Exploring the Unusual: Odd Things in Penrith
Nestled in the picturesque Cumbrian countryside, Penrith is a charming market town with a rich history dating back to Roman times. While it’s known for its beautiful landscapes, historic sites, and warm hospitality, Penrith also harbors a few peculiar and unexpected gems that are sure to pique the curiosity of any traveler. In this article, we’ll take you on a journey through some of the odd and unusual things that Penrith has to offer.
- Mayburgh Henge: One of the most intriguing and lesser-known historical sites in Penrith is Mayburgh Henge. This massive circular earthwork, dating back to the Bronze Age, features a large standing stone in the center, which is believed to have been placed there around 2,500 BC. The purpose of this henge is still a subject of debate among archaeologists, adding an air of mystery to the place.
- The Giant’s Grave: Just outside Penrith lies a mysterious burial mound known as the Giant’s Grave. This ancient structure comprises two long barrows, or burial mounds, which were said to be the resting places of two giants. While the legends surrounding these giants are shrouded in folklore, the site is undoubtedly unusual and worth a visit for its historical significance.
- The Glassonby Beehives: The quaint village of Glassonby, located near Penrith, is home to a unique set of beehive-shaped stone huts. These structures, known as ‘The Glassonby Beehives,’ are actually holiday cottages designed to resemble the beehive huts of ancient Ireland. These unusual accommodations offer visitors a chance to experience something truly out of the ordinary while enjoying the picturesque surroundings.
- The Musgrave Pencil Museum: The Musgrave Pencil Museum, located in nearby Hesket Newmarket, is an odd yet delightful attraction for stationery enthusiasts. This museum celebrates the history of pencil manufacturing, showcasing an array of pencil-related artifacts and curiosities. Visitors can learn about the process of pencil production and even see a giant pencil on display.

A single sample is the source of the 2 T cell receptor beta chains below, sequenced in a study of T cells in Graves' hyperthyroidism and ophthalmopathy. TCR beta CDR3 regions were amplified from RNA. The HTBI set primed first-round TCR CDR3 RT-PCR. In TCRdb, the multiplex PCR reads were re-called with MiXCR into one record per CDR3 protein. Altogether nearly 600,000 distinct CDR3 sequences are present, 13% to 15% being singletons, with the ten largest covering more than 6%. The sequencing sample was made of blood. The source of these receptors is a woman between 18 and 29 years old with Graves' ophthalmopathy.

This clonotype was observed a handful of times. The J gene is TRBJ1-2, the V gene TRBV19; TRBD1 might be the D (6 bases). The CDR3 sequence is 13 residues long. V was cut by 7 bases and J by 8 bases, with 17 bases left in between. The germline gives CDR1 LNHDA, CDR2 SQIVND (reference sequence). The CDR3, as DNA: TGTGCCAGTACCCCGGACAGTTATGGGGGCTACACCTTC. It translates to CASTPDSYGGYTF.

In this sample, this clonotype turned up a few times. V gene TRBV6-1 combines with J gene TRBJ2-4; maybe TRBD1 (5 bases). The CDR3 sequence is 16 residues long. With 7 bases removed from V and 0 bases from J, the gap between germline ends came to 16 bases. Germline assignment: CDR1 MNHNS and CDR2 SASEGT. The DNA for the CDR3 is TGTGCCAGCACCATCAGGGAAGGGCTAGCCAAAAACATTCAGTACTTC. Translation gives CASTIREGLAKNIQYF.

- Acorn Bank and the Herb Garden: While not necessarily odd, Acorn Bank is a National Trust property with a peculiar and delightful feature – its extensive herb garden. The garden is not your typical botanical collection, as it features numerous species of aromatic herbs, some of which are not commonly found in modern gardens. It’s a fragrant, sensory experience that might be considered unusual in today’s world of ornamental gardens.
- Lowther Castle’s Lost Castle Gardens: Lowther Castle, located just a short drive from Penrith, is a fascinating place with a story that fits the unusual theme. Once a grand mansion, the castle was abandoned for over 70 years. The gardens surrounding it were left untended, leading to the ‘Lost Castle Gardens.’ Today, visitors can explore the overgrown, romantic ruins of the gardens, offering a unique blend of history and nature.
- Penrith Beacon: The Penrith Beacon is not an unusual structure, but its purpose and history add an intriguing twist. This hilltop beacon was used for communication in the 17th and 18th centuries. Its primary function was to alert nearby towns and villages in times of emergency, often in response to threats from invading armies or fires. It’s a historical relic with an unusual past.
In conclusion, Penrith may appear to be a quiet, idyllic market town at first glance, but there is a layer of eccentricity and intrigue beneath the surface. From ancient henges and burial mounds to quirky museums and lost gardens, Penrith offers a delightful blend of the ordinary and the extraordinary. These oddities only enhance the town’s charm and make it a must-visit destination for those who enjoy exploring the offbeat and unusual.
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